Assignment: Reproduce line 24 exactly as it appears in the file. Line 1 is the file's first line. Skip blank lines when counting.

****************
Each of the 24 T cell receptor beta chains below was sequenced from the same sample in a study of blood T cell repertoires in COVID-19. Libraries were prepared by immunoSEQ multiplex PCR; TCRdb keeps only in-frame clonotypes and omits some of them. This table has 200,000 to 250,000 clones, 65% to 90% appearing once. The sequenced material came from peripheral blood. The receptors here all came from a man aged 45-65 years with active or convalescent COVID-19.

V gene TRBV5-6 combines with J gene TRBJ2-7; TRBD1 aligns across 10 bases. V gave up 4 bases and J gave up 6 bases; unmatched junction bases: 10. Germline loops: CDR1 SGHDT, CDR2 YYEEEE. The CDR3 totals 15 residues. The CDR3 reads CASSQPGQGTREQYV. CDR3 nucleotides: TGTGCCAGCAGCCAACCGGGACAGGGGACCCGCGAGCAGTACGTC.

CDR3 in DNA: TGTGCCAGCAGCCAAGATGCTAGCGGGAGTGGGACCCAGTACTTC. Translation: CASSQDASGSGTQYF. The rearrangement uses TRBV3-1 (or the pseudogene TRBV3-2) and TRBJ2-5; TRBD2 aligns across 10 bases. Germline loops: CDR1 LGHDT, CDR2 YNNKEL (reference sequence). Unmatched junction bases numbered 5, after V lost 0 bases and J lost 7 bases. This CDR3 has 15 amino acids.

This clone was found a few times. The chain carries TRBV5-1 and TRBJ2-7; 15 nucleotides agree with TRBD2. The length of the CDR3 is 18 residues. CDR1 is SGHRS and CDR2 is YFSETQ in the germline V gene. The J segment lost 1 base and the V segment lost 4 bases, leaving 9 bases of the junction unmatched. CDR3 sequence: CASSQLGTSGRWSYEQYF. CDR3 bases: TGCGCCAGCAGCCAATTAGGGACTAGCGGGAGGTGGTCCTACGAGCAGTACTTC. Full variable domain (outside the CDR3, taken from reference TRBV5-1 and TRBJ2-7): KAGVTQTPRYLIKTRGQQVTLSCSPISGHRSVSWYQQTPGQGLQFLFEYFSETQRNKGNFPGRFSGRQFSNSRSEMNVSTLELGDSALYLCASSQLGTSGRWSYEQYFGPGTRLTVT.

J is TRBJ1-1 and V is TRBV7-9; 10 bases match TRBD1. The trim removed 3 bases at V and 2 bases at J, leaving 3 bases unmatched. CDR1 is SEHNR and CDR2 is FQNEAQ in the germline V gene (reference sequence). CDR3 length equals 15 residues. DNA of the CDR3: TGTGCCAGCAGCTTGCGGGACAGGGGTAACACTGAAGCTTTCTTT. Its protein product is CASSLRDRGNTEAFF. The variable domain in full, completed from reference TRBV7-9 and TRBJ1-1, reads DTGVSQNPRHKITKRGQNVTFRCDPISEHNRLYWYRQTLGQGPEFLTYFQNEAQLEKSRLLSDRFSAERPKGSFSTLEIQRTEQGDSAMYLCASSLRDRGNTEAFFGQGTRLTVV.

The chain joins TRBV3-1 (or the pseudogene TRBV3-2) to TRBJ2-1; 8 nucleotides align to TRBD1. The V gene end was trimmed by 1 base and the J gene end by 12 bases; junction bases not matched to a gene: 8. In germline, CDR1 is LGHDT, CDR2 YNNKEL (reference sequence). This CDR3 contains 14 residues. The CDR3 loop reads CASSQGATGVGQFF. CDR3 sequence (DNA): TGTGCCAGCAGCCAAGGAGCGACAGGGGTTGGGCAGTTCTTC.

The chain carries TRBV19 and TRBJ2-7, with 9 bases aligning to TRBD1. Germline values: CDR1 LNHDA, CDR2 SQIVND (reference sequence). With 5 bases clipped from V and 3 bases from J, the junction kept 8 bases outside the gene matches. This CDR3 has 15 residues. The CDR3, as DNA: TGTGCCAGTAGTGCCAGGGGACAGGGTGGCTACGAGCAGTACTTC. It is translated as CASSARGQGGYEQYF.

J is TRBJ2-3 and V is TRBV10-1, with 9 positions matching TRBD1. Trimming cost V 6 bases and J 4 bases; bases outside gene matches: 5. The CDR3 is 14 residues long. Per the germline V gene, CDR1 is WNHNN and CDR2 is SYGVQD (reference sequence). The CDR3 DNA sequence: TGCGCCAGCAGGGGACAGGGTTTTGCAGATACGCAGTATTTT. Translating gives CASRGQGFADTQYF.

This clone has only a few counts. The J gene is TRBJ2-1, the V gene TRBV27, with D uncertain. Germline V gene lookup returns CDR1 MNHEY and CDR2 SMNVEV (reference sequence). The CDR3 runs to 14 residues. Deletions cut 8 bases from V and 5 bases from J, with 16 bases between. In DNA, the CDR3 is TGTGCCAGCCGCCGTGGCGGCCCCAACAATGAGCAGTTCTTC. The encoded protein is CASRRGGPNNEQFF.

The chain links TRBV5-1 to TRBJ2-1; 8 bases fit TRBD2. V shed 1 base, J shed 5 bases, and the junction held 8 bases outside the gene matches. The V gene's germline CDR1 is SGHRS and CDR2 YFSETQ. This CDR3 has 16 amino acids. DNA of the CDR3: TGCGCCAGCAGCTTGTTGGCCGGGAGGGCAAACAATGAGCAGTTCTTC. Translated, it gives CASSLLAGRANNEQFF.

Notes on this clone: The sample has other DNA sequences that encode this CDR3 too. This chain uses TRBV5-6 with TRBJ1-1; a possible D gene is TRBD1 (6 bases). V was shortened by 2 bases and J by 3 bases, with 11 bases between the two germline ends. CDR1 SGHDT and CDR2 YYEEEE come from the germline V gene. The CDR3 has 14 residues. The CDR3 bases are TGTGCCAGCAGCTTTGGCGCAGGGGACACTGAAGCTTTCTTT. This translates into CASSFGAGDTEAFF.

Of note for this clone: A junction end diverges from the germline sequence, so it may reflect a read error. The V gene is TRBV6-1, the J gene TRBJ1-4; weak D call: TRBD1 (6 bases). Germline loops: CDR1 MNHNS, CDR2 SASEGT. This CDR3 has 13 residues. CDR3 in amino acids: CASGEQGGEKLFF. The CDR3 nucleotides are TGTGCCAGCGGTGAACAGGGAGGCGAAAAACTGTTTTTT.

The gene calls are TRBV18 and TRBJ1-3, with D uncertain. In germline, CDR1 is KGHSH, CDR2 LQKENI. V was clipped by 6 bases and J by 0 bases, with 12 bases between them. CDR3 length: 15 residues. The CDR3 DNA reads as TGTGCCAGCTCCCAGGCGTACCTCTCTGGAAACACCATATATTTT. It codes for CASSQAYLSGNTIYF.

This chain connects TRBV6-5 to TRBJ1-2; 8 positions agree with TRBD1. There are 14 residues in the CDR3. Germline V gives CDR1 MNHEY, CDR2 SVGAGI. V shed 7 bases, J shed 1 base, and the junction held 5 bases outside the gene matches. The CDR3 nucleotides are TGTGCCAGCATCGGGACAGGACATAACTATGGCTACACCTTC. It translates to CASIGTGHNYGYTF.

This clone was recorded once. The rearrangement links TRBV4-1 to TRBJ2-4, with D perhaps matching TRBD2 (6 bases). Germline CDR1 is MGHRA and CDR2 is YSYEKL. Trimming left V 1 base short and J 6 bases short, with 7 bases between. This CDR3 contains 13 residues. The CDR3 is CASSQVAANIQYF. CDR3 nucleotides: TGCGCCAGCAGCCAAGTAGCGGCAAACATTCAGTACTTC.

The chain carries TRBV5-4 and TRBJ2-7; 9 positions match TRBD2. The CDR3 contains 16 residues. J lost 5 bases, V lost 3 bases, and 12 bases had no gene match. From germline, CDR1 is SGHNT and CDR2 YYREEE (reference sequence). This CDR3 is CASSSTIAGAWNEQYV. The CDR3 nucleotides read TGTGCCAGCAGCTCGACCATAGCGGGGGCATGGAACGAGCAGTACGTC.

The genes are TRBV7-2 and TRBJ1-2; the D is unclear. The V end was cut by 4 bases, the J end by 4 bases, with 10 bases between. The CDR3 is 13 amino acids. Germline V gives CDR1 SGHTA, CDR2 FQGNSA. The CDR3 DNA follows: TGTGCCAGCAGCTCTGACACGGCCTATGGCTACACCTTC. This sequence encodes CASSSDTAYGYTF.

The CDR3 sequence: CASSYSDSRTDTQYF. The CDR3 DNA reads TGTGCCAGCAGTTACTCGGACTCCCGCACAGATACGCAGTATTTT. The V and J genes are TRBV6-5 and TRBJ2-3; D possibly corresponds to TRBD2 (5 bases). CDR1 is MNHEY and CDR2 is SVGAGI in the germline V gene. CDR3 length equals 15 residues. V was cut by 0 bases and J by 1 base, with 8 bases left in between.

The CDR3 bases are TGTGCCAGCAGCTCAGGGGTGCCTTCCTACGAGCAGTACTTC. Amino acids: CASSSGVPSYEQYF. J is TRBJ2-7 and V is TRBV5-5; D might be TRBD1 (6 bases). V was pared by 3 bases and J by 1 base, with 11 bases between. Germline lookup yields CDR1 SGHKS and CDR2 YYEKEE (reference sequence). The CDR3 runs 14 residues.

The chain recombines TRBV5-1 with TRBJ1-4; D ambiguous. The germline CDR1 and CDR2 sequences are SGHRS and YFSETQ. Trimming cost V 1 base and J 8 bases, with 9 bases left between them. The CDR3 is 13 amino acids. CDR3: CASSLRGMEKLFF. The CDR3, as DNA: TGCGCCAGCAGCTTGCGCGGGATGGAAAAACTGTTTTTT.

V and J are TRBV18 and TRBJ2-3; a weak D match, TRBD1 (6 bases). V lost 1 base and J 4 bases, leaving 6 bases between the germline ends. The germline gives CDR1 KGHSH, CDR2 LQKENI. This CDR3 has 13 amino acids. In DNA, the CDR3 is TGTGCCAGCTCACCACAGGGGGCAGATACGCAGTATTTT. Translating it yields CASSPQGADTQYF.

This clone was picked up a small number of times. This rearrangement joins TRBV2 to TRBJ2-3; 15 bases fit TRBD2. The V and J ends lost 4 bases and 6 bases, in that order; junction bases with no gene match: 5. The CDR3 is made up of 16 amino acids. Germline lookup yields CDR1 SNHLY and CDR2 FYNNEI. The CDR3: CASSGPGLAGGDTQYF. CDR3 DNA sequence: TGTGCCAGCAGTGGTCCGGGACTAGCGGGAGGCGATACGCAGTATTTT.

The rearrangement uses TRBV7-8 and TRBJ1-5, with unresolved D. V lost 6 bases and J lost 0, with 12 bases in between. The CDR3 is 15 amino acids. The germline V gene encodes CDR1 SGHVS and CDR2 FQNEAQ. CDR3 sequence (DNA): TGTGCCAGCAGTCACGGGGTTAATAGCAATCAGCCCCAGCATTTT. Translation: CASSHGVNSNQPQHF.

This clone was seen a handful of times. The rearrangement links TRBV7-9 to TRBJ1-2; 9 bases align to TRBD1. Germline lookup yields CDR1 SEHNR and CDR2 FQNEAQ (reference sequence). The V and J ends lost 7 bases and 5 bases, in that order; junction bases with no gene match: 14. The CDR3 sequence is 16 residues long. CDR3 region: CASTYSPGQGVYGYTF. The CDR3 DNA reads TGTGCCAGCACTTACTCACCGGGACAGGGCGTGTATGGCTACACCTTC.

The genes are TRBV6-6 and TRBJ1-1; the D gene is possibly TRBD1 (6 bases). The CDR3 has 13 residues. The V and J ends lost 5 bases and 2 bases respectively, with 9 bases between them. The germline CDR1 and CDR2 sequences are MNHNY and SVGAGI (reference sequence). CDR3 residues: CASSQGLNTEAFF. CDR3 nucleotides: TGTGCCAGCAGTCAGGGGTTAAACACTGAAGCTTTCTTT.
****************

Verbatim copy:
This clone was seen a handful of times. The rearrangement links TRBV7-9 to TRBJ1-2; 9 bases align to TRBD1. Germline lookup yields CDR1 SEHNR and CDR2 FQNEAQ (reference sequence). The V and J ends lost 7 bases and 5 bases, in that order; junction bases with no gene match: 14. The CDR3 sequence is 16 residues long. CDR3 region: CASTYSPGQGVYGYTF. The CDR3 DNA reads TGTGCCAGCACTTACTCACCGGGACAGGGCGTGTATGGCTACACCTTC.